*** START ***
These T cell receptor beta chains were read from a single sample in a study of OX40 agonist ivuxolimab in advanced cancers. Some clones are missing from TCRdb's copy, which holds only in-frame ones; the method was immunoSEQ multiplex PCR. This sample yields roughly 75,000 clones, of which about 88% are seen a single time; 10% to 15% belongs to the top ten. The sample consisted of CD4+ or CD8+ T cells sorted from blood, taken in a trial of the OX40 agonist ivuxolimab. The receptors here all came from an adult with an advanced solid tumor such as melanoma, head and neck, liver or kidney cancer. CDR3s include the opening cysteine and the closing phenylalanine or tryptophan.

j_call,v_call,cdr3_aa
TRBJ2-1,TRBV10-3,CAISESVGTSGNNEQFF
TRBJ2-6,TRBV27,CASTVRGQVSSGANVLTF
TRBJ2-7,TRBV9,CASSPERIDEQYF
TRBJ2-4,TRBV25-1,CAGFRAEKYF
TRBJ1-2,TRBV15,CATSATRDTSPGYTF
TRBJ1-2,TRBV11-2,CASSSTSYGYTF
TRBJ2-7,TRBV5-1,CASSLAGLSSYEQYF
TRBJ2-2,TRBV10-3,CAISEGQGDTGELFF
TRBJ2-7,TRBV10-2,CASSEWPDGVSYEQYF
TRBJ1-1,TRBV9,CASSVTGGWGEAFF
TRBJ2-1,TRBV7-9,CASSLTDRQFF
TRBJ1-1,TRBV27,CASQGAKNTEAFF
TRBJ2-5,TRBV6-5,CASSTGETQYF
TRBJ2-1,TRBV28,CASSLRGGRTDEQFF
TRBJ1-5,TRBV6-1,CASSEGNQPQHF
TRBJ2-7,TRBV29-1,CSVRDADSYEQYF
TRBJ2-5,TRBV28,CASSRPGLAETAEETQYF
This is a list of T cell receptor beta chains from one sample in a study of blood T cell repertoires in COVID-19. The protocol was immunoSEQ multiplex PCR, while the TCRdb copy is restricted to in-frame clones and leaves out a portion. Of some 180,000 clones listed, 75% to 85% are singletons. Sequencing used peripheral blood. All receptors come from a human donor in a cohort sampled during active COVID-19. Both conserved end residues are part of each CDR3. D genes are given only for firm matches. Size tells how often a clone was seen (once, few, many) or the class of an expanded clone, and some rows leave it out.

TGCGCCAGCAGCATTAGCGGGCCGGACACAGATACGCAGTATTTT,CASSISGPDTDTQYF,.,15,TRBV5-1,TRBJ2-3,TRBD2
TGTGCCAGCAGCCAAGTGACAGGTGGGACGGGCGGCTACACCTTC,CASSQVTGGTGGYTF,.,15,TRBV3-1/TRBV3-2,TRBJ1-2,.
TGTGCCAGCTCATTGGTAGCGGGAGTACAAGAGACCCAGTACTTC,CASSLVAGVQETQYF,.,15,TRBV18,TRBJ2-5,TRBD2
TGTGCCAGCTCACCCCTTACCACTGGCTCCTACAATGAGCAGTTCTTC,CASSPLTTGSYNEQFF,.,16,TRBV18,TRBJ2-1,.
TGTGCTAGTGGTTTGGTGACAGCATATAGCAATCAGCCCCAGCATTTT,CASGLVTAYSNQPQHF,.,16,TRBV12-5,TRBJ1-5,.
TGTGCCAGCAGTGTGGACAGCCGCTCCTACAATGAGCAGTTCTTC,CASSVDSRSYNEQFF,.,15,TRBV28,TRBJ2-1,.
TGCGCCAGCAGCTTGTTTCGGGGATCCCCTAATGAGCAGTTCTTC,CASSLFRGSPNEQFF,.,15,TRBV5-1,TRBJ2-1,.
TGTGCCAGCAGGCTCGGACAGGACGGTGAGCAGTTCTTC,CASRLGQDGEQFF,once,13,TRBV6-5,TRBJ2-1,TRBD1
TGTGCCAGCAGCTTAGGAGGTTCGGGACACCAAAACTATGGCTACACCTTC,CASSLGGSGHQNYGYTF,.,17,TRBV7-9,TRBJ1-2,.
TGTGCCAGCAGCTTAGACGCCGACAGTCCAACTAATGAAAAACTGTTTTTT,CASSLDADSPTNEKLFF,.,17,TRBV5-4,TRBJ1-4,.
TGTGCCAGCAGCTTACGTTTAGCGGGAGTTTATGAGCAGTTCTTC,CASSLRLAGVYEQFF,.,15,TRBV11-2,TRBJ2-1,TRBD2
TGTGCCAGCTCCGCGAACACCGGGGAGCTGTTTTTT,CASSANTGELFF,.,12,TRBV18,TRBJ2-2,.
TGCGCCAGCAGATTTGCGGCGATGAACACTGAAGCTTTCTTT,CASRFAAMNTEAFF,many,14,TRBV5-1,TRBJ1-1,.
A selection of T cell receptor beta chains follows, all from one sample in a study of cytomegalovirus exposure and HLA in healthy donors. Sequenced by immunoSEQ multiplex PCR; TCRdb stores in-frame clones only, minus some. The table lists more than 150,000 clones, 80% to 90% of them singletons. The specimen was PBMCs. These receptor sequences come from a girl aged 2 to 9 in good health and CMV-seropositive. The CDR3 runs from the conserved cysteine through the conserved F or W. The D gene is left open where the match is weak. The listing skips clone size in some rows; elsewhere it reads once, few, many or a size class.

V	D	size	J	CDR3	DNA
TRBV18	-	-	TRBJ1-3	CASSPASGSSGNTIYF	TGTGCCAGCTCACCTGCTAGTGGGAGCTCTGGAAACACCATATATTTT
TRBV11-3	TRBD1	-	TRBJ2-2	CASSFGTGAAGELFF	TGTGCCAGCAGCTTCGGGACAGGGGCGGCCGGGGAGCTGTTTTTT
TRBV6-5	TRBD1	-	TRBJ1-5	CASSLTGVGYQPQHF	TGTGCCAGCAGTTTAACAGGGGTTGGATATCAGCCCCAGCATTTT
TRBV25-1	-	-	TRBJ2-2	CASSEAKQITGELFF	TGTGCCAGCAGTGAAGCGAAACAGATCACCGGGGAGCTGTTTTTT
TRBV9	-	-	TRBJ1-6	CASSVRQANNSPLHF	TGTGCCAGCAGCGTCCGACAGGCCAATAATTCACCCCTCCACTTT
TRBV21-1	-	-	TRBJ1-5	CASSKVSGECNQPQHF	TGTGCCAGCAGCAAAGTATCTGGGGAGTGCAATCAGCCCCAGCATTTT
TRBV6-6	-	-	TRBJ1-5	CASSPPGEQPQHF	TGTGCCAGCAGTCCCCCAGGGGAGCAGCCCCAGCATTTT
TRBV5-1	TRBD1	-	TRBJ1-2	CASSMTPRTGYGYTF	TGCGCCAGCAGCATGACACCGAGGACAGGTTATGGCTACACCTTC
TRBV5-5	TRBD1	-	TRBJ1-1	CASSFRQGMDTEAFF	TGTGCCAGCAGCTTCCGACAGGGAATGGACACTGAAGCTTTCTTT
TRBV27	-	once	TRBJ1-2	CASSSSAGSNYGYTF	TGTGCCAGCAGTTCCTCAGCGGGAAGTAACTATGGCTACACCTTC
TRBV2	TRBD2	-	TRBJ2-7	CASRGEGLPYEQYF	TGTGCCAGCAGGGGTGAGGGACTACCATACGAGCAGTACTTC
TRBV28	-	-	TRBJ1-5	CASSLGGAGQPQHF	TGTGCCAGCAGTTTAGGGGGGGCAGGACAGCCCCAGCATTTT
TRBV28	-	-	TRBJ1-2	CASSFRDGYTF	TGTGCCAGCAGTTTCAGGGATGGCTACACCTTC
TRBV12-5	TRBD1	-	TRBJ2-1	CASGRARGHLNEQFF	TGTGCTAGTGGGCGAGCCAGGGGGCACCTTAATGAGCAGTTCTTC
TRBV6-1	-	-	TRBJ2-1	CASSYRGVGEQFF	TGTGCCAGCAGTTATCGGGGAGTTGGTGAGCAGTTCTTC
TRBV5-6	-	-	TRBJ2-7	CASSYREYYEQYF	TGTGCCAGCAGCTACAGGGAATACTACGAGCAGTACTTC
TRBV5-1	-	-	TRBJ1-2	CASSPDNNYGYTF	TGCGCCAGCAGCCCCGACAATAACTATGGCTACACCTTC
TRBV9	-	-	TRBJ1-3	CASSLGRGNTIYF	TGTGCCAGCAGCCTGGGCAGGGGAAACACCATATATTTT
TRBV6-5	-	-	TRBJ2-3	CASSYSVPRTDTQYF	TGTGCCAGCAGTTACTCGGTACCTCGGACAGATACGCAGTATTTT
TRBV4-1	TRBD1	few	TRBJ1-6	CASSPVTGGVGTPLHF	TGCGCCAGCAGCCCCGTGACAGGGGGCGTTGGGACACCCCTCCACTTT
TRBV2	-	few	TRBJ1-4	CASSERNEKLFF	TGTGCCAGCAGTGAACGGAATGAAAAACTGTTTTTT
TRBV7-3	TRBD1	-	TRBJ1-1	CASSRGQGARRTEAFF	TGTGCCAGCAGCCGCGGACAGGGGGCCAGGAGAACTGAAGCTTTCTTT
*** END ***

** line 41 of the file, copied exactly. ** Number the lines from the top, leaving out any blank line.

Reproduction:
TRBV21-1	-	-	TRBJ1-5	CASSKVSGECNQPQHF	TGTGCCAGCAGCAAAGTATCTGGGGAGTGCAATCAGCCCCAGCATTTT